Defence chiefs' advice on troops for Bosnia ignored: Cabinet rejected service heads' plea to send more soldiers. Christopher Bellamy reports

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The Independent Online
THE GOVERNMENT disregarded the advice of the military Chiefs of Staff after the British officer commanding United Nations forces in Bosnia, Lt-Gen Sir Michael Rose, asked for 3,000 more UN troops to reinforce its 14,000 peacekeepers.

The Government is still considering a later UN request last Thursday for a further 10,650 troops 'as soon as possible', but has said it will not send anyone unless other nations - specifically the US and France - do so.

The Navy's First Sea Lord and the Chiefs of the General and Air Staffs advised Malcolm Rifkind, the Secretary of State for Defence, to contribute to Lt-Gen Rose's requests for major reinforcements for Bosnia. Defence ministry sources say there was no division between Mr Rifkind and the defence chiefs, implying a division in the Cabinet. The Government decided to meet the short-term demand for reinforcements in Sarajevo by moving troops already in Bosnia, and to send just 60 more artillerymen to operate mortar-locating radars.

A campaign to persuade the Government to change its mind was launched in the Daily Telegraph last Thursday, but military sources believe it has been counterproductive. MoD sources said last night there was 'anger and irritation' at the newspaper's stance.

It is understood the Telegraph was not approached by chiefs of staff. The Chief of the Army's General Staff, who has the greatest interest, General Sir Peter Inge, is in Germany visiting an exercise, while the Chief of the Air Staff, Air Chief Marshal Sir Michael Graydon, faced embarrassment last year after retracting allegations that the Treasury was trying to undermine the independent status of his service. The Chief of Naval Staff and First Sea Lord, Admiral Sir Benjamin Bathurst, would have little interest, as the main need is for infantry and engineers on the ground.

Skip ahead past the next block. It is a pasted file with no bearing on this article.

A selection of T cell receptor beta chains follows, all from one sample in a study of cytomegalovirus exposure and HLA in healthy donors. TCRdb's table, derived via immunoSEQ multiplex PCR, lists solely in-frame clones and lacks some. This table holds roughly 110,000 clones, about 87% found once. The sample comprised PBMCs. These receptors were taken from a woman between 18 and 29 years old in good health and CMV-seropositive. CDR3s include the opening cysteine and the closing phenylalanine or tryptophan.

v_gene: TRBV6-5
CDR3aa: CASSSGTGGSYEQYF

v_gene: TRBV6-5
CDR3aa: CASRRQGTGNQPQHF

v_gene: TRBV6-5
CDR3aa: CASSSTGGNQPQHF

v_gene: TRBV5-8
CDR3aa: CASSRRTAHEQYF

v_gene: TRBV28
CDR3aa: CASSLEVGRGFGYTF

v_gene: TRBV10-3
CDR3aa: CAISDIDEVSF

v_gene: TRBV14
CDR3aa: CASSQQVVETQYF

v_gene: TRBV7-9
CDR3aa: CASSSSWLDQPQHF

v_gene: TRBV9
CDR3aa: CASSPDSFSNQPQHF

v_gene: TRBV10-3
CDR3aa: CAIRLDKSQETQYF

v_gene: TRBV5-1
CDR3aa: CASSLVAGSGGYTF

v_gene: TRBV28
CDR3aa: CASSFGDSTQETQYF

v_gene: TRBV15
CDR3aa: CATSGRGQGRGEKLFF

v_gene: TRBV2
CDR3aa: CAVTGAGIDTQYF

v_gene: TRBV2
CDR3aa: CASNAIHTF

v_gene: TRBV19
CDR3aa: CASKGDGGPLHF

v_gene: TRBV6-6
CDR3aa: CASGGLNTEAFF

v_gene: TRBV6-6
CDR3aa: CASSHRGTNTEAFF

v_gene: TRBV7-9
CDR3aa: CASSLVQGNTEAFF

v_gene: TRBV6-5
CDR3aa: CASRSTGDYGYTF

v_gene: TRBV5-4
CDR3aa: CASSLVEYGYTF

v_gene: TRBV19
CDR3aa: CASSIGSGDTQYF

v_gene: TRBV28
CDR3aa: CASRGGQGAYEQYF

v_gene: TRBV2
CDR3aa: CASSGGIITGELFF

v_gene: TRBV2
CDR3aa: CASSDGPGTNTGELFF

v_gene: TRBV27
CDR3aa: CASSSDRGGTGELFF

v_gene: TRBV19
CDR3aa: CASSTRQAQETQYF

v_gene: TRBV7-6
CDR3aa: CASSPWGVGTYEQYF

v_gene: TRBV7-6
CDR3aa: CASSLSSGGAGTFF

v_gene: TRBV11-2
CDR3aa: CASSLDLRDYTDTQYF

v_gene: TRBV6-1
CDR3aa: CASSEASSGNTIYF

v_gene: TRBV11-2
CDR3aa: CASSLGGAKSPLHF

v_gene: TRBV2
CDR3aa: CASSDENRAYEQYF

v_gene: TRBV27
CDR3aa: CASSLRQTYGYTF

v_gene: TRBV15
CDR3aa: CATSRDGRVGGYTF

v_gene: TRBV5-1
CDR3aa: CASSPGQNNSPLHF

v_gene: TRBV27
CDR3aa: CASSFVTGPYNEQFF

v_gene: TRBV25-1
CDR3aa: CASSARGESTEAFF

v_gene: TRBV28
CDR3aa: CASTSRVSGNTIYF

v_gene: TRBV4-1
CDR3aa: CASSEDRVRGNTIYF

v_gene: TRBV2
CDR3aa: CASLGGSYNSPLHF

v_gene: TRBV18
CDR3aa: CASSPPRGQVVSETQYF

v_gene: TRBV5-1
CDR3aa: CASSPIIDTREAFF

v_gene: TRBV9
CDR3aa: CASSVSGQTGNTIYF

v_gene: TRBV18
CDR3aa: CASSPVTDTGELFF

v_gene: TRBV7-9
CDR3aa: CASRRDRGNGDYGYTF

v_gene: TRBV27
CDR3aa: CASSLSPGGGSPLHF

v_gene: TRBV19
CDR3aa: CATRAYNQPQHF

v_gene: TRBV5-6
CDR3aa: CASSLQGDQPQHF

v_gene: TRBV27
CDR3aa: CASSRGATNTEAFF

But defence sources are unanimous that any competent serviceman would feel instinctively for a colleague faced with a rapidly developing situation who was refused reinforcements. All three chiefs apparently rallied to Lt-Gen Rose's support.

There is widespread suspicion that Max Hastings, the Telegraph's editor, had been approached by sources sympathetic to Lt-Gen Rose, with whom he became acquainted in the Falklands in 1982, when Mr Hastings was a war correspondent and Lt-Col Rose, as he was then, commanded 22 Special Air Service Regiment. Lt-Gen Rose has repeatedly demanded reinforcements, but not specifically from Britain.

The Government was let off the hook later the same day after when the overall commander in the former Yugoslavia, General Jean Cot of France, requested 4,600 more troops for Sarajevo and 6,050 for central Bosnia. That request is still being considered.

Lt-Gen Rose had earlier asked for 3,000 more troops after negotiating a ceasefire between Muslims and Serbs in Sarajevo, since followed by another ceasefire between Muslims and Croats in central Bosnia.